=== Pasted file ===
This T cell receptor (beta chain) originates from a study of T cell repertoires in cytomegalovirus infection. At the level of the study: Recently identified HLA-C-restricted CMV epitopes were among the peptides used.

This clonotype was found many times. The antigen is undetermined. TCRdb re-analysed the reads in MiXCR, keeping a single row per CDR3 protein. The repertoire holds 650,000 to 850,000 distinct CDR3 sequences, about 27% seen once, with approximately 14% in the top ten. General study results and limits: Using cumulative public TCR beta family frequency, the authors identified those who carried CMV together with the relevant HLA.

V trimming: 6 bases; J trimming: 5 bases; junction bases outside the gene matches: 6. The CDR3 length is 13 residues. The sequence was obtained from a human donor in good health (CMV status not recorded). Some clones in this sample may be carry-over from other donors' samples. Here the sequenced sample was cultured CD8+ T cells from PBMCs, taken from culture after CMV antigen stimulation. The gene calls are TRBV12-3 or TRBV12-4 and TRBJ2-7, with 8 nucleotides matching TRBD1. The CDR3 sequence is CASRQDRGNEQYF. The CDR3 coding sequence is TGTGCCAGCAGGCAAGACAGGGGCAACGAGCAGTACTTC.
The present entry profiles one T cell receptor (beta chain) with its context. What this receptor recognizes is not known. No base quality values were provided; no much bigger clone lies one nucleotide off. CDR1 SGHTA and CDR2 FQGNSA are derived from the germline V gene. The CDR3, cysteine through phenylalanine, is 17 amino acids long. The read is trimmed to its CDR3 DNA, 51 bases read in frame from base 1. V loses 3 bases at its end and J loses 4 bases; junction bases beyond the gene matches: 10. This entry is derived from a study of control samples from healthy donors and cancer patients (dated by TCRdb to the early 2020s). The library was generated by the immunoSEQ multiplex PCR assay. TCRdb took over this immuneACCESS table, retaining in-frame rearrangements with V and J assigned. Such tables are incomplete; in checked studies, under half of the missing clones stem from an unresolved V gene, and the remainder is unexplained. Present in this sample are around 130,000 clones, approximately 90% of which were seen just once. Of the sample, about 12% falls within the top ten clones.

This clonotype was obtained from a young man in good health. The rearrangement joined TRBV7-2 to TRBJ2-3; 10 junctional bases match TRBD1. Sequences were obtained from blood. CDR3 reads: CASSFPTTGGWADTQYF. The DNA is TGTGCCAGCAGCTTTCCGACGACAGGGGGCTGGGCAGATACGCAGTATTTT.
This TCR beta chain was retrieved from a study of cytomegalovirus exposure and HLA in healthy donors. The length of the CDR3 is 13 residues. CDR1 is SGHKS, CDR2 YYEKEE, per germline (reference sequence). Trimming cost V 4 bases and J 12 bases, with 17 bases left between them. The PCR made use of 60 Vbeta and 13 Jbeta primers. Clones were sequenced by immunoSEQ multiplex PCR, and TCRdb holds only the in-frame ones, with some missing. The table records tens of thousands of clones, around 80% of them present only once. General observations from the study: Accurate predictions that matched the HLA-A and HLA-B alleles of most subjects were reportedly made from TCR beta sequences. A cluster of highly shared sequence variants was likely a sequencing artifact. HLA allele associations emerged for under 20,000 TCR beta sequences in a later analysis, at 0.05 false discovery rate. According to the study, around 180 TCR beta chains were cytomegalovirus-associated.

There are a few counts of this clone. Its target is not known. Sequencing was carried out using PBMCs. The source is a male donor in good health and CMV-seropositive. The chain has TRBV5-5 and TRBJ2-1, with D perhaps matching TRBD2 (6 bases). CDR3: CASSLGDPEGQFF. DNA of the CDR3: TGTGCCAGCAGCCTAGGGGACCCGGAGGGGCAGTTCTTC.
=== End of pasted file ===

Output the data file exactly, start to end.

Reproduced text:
This T cell receptor (beta chain) originates from a study of T cell repertoires in cytomegalovirus infection. At the level of the study: Recently identified HLA-C-restricted CMV epitopes were among the peptides used.

This clonotype was found many times. The antigen is undetermined. TCRdb re-analysed the reads in MiXCR, keeping a single row per CDR3 protein. The repertoire holds 650,000 to 850,000 distinct CDR3 sequences, about 27% seen once, with approximately 14% in the top ten. General study results and limits: Using cumulative public TCR beta family frequency, the authors identified those who carried CMV together with the relevant HLA.

V trimming: 6 bases; J trimming: 5 bases; junction bases outside the gene matches: 6. The CDR3 length is 13 residues. The sequence was obtained from a human donor in good health (CMV status not recorded). Some clones in this sample may be carry-over from other donors' samples. Here the sequenced sample was cultured CD8+ T cells from PBMCs, taken from culture after CMV antigen stimulation. The gene calls are TRBV12-3 or TRBV12-4 and TRBJ2-7, with 8 nucleotides matching TRBD1. The CDR3 sequence is CASRQDRGNEQYF. The CDR3 coding sequence is TGTGCCAGCAGGCAAGACAGGGGCAACGAGCAGTACTTC.
The present entry profiles one T cell receptor (beta chain) with its context. What this receptor recognizes is not known. No base quality values were provided; no much bigger clone lies one nucleotide off. CDR1 SGHTA and CDR2 FQGNSA are derived from the germline V gene. The CDR3, cysteine through phenylalanine, is 17 amino acids long. The read is trimmed to its CDR3 DNA, 51 bases read in frame from base 1. V loses 3 bases at its end and J loses 4 bases; junction bases beyond the gene matches: 10. This entry is derived from a study of control samples from healthy donors and cancer patients (dated by TCRdb to the early 2020s). The library was generated by the immunoSEQ multiplex PCR assay. TCRdb took over this immuneACCESS table, retaining in-frame rearrangements with V and J assigned. Such tables are incomplete; in checked studies, under half of the missing clones stem from an unresolved V gene, and the remainder is unexplained. Present in this sample are around 130,000 clones, approximately 90% of which were seen just once. Of the sample, about 12% falls within the top ten clones.

This clonotype was obtained from a young man in good health. The rearrangement joined TRBV7-2 to TRBJ2-3; 10 junctional bases match TRBD1. Sequences were obtained from blood. CDR3 reads: CASSFPTTGGWADTQYF. The DNA is TGTGCCAGCAGCTTTCCGACGACAGGGGGCTGGGCAGATACGCAGTATTTT.
This TCR beta chain was retrieved from a study of cytomegalovirus exposure and HLA in healthy donors. The length of the CDR3 is 13 residues. CDR1 is SGHKS, CDR2 YYEKEE, per germline (reference sequence). Trimming cost V 4 bases and J 12 bases, with 17 bases left between them. The PCR made use of 60 Vbeta and 13 Jbeta primers. Clones were sequenced by immunoSEQ multiplex PCR, and TCRdb holds only the in-frame ones, with some missing. The table records tens of thousands of clones, around 80% of them present only once. General observations from the study: Accurate predictions that matched the HLA-A and HLA-B alleles of most subjects were reportedly made from TCR beta sequences. A cluster of highly shared sequence variants was likely a sequencing artifact. HLA allele associations emerged for under 20,000 TCR beta sequences in a later analysis, at 0.05 false discovery rate. According to the study, around 180 TCR beta chains were cytomegalovirus-associated.

There are a few counts of this clone. Its target is not known. Sequencing was carried out using PBMCs. The source is a male donor in good health and CMV-seropositive. The chain has TRBV5-5 and TRBJ2-1, with D perhaps matching TRBD2 (6 bases). CDR3: CASSLGDPEGQFF. DNA of the CDR3: TGTGCCAGCAGCCTAGGGGACCCGGAGGGGCAGTTCTTC.